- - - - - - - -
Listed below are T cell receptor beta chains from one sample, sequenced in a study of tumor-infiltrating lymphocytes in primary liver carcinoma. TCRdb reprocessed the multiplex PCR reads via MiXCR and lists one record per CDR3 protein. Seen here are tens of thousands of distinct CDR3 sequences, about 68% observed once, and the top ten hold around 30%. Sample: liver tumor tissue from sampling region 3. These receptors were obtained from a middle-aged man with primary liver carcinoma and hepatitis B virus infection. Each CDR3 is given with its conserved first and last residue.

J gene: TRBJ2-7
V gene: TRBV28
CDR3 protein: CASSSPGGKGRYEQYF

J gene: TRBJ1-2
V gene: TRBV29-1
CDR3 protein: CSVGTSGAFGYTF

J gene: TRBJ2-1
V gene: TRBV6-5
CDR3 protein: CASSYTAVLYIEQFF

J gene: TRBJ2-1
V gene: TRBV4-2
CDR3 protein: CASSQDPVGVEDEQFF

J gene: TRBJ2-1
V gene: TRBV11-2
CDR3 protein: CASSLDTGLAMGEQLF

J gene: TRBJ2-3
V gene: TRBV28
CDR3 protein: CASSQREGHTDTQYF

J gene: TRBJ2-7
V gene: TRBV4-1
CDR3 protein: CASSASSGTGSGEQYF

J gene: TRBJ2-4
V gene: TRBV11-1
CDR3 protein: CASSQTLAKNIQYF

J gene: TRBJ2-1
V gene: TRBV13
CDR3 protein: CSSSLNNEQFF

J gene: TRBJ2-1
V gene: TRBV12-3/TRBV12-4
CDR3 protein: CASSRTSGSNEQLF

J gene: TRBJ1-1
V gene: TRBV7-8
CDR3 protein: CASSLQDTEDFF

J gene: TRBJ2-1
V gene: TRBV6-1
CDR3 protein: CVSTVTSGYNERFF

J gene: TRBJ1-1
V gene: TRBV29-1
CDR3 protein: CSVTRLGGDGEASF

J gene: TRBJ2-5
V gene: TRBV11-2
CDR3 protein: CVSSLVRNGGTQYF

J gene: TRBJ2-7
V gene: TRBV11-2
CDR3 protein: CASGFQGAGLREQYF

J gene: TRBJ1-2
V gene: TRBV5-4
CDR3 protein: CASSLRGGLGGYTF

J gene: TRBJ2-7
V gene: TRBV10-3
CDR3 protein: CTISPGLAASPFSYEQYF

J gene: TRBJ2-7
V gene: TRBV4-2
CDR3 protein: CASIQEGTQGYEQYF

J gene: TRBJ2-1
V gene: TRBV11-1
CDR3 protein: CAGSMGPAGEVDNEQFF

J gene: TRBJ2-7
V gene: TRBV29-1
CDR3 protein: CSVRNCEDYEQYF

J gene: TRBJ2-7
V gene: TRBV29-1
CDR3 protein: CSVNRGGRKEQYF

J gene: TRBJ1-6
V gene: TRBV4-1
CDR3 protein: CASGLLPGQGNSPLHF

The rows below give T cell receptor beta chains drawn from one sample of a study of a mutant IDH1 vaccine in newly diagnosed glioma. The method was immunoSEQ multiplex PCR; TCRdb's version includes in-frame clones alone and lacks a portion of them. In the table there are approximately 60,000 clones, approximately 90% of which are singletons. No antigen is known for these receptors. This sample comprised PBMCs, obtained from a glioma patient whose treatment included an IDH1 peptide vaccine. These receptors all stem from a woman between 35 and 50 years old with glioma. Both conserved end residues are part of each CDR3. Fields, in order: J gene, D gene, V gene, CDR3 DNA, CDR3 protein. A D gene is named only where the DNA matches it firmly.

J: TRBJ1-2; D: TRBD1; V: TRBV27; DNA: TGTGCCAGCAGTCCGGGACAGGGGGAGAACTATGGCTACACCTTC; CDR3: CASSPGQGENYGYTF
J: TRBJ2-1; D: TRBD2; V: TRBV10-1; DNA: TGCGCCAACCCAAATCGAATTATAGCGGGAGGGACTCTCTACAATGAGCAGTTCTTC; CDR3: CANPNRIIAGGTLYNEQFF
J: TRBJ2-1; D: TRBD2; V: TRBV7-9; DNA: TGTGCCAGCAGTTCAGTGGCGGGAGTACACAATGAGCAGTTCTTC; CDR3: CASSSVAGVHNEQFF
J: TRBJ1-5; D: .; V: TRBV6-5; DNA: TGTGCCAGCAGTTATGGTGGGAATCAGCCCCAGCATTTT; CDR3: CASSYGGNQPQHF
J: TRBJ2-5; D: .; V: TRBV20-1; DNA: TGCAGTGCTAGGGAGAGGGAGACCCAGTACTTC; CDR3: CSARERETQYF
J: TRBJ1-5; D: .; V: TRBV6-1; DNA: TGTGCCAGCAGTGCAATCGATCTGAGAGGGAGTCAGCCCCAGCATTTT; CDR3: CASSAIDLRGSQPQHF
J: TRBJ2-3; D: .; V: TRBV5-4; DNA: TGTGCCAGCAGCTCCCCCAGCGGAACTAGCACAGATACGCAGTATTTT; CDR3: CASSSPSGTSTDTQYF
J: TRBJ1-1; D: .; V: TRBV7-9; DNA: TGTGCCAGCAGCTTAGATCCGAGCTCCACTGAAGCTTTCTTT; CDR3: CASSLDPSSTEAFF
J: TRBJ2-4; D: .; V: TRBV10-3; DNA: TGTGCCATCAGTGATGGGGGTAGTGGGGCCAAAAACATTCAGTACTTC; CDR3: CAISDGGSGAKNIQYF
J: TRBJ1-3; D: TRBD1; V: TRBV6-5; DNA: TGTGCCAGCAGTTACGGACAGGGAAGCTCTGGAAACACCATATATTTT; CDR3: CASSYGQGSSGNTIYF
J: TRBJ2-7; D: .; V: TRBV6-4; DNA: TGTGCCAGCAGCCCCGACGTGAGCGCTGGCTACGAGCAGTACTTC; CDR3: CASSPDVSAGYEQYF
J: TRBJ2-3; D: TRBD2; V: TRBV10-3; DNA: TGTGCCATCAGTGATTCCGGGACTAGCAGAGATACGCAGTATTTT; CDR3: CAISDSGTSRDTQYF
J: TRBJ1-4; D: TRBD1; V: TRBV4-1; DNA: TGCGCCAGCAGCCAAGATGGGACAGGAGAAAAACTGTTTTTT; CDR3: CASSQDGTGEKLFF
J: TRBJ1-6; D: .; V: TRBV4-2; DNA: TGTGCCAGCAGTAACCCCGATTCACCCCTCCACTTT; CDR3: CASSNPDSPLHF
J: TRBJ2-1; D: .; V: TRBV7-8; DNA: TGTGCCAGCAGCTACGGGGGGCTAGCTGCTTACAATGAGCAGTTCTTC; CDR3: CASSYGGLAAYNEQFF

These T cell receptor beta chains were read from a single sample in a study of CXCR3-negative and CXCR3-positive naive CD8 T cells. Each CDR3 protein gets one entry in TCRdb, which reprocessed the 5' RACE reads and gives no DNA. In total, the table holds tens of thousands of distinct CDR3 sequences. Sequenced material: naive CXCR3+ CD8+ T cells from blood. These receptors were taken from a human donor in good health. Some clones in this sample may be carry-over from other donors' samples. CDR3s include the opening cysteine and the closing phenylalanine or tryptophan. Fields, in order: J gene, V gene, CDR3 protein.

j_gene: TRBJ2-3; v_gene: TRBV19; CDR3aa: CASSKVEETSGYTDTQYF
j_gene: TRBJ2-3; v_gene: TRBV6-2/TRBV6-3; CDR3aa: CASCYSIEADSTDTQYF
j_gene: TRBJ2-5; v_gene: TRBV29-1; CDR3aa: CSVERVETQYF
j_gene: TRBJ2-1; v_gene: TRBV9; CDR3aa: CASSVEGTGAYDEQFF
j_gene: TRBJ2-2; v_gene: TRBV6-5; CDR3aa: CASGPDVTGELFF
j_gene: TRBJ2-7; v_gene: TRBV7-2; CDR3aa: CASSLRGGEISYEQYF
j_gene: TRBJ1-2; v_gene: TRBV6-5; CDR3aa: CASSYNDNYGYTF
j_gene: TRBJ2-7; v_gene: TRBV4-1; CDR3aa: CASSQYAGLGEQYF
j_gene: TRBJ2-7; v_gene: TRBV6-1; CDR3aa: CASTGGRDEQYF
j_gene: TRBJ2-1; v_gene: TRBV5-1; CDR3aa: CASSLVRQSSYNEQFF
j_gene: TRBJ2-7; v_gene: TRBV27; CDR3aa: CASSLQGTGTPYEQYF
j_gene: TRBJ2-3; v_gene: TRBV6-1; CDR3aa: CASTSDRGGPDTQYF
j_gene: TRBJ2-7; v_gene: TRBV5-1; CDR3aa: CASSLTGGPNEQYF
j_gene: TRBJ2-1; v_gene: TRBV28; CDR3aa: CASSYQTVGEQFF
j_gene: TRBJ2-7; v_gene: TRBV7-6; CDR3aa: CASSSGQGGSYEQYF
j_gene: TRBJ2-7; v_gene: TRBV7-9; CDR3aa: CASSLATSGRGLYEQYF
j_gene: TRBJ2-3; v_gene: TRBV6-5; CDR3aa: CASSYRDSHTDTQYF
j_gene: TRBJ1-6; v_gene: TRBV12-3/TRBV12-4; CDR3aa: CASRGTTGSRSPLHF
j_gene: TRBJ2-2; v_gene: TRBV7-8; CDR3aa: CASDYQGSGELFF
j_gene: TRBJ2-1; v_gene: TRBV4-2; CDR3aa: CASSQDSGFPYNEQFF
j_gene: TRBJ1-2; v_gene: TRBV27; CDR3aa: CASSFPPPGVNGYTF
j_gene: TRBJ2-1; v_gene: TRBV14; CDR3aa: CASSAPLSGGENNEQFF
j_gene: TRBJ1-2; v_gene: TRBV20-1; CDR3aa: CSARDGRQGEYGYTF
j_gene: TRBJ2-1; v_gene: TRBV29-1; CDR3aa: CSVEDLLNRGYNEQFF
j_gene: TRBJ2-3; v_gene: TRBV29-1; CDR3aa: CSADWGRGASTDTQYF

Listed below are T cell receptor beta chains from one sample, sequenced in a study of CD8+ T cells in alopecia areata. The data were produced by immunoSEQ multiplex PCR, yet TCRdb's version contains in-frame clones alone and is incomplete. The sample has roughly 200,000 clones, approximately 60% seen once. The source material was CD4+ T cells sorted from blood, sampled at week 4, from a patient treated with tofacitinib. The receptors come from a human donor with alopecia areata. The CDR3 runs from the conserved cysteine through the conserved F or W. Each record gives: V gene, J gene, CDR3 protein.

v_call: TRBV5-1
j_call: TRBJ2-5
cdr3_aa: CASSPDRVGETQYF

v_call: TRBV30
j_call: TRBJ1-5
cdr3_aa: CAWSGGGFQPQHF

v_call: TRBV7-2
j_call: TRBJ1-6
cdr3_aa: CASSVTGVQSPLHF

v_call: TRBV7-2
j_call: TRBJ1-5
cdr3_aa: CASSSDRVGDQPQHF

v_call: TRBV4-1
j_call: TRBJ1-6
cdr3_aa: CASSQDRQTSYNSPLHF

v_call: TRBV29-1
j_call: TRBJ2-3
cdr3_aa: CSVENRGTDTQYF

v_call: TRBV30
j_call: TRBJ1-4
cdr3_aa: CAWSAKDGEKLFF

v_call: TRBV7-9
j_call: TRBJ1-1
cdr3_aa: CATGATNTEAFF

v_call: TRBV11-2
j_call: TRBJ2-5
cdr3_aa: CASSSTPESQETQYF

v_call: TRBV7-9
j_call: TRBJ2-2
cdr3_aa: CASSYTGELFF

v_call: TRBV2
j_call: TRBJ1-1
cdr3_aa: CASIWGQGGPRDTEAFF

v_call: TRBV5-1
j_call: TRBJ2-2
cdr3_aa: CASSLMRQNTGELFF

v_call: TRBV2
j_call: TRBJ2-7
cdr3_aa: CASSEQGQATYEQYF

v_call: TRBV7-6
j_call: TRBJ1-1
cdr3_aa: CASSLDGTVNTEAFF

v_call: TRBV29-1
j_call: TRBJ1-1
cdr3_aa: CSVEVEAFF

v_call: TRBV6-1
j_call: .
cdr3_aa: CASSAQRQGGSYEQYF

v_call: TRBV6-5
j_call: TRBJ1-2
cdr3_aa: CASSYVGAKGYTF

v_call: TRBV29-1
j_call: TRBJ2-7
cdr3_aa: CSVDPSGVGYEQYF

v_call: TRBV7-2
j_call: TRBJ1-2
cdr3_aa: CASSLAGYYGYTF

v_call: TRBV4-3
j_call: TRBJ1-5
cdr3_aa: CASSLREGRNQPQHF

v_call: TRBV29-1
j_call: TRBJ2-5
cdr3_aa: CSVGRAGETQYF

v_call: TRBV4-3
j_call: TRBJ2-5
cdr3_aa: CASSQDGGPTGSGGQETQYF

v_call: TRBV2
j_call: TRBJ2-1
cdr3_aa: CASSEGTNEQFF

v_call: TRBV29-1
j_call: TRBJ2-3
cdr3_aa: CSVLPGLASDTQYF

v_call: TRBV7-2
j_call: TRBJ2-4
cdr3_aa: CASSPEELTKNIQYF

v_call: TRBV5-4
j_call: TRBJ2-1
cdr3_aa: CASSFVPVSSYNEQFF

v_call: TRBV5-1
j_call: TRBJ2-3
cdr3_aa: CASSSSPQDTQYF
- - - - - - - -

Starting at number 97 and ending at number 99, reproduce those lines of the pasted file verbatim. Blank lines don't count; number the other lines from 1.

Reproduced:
j_gene: TRBJ2-7; v_gene: TRBV5-1; CDR3aa: CASSLTGGPNEQYF
j_gene: TRBJ2-1; v_gene: TRBV28; CDR3aa: CASSYQTVGEQFF
j_gene: TRBJ2-7; v_gene: TRBV7-6; CDR3aa: CASSSGQGGSYEQYF